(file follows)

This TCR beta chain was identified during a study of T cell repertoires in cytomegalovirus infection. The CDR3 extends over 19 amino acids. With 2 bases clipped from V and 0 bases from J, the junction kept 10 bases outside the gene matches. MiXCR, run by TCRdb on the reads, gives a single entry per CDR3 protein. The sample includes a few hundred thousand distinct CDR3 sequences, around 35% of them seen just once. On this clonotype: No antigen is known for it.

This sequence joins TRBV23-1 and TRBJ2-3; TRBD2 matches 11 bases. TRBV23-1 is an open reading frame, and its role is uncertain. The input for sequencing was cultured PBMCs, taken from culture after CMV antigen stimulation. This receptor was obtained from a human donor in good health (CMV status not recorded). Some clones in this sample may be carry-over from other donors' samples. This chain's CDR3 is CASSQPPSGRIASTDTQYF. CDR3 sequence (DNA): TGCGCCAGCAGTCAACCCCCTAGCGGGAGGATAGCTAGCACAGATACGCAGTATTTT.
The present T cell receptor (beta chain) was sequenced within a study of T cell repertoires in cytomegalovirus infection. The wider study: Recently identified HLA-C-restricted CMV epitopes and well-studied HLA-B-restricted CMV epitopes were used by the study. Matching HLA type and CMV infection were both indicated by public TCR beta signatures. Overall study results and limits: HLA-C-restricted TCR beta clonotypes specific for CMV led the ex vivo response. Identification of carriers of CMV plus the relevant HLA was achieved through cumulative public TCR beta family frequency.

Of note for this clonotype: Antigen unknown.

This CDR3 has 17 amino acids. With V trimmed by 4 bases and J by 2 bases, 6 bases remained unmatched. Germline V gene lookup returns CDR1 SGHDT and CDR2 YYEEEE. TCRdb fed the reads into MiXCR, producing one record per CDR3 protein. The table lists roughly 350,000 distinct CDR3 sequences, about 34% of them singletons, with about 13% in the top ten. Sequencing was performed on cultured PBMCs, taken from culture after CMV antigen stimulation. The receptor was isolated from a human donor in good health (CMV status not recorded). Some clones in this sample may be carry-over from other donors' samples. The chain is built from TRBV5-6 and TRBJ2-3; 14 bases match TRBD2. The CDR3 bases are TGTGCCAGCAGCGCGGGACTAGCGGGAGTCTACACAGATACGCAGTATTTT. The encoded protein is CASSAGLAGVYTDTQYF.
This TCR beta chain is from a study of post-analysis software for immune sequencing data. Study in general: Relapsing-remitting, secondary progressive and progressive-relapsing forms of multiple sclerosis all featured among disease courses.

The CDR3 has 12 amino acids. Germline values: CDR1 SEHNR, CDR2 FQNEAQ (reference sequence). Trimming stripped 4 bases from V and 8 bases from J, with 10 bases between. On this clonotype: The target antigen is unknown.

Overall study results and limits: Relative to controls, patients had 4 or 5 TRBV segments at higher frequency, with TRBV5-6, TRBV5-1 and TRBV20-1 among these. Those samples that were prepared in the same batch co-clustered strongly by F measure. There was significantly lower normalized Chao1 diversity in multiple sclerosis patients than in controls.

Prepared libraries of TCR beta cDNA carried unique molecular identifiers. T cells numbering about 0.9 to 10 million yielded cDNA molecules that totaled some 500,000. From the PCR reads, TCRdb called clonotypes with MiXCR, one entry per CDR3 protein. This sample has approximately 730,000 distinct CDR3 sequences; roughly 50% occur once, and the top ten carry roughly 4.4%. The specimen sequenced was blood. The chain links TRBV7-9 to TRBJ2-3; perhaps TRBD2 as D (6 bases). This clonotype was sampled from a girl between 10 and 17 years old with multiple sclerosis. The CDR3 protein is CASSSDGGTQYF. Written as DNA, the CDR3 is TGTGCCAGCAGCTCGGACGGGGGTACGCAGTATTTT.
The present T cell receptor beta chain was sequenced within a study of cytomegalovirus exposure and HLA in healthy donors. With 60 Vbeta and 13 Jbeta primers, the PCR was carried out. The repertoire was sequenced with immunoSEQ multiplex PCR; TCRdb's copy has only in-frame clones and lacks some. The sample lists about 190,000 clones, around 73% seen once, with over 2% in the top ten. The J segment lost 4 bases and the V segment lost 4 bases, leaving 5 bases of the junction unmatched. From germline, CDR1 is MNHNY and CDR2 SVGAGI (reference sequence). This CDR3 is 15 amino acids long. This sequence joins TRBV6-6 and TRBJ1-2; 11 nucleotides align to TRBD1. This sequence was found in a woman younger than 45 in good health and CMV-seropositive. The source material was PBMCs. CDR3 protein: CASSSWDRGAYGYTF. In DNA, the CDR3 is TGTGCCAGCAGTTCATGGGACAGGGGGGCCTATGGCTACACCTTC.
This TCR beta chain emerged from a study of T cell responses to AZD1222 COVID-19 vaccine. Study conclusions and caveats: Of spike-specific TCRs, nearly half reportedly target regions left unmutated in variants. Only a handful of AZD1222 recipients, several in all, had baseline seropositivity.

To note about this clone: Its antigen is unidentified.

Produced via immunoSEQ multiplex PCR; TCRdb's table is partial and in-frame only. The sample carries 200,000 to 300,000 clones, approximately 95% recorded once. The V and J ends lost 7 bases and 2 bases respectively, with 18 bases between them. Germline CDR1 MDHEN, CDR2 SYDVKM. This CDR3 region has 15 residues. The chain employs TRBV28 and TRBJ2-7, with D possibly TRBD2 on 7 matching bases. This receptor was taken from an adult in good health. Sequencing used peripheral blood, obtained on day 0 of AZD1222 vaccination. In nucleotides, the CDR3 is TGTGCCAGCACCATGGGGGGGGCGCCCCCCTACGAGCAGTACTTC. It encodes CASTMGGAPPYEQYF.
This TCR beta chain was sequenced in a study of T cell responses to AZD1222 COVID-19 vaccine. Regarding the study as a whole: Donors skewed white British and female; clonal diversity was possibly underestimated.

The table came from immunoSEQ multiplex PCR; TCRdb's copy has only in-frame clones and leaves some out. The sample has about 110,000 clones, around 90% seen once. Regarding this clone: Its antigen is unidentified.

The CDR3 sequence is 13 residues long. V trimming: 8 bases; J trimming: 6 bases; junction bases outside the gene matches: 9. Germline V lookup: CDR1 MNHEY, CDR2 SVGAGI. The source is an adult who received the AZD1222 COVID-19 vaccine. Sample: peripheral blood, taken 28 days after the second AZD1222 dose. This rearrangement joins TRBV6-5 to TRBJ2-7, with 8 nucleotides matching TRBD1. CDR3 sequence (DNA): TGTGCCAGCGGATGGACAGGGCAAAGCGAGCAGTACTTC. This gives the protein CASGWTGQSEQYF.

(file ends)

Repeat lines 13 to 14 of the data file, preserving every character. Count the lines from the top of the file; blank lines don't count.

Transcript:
Produced via immunoSEQ multiplex PCR; TCRdb's table is partial and in-frame only. The sample carries 200,000 to 300,000 clones, approximately 95% recorded once. The V and J ends lost 7 bases and 2 bases respectively, with 18 bases between them. Germline CDR1 MDHEN, CDR2 SYDVKM. This CDR3 region has 15 residues. The chain employs TRBV28 and TRBJ2-7, with D possibly TRBD2 on 7 matching bases. This receptor was taken from an adult in good health. Sequencing used peripheral blood, obtained on day 0 of AZD1222 vaccination. In nucleotides, the CDR3 is TGTGCCAGCACCATGGGGGGGGCGCCCCCCTACGAGCAGTACTTC. It encodes CASTMGGAPPYEQYF.
This TCR beta chain was sequenced in a study of T cell responses to AZD1222 COVID-19 vaccine. Regarding the study as a whole: Donors skewed white British and female; clonal diversity was possibly underestimated.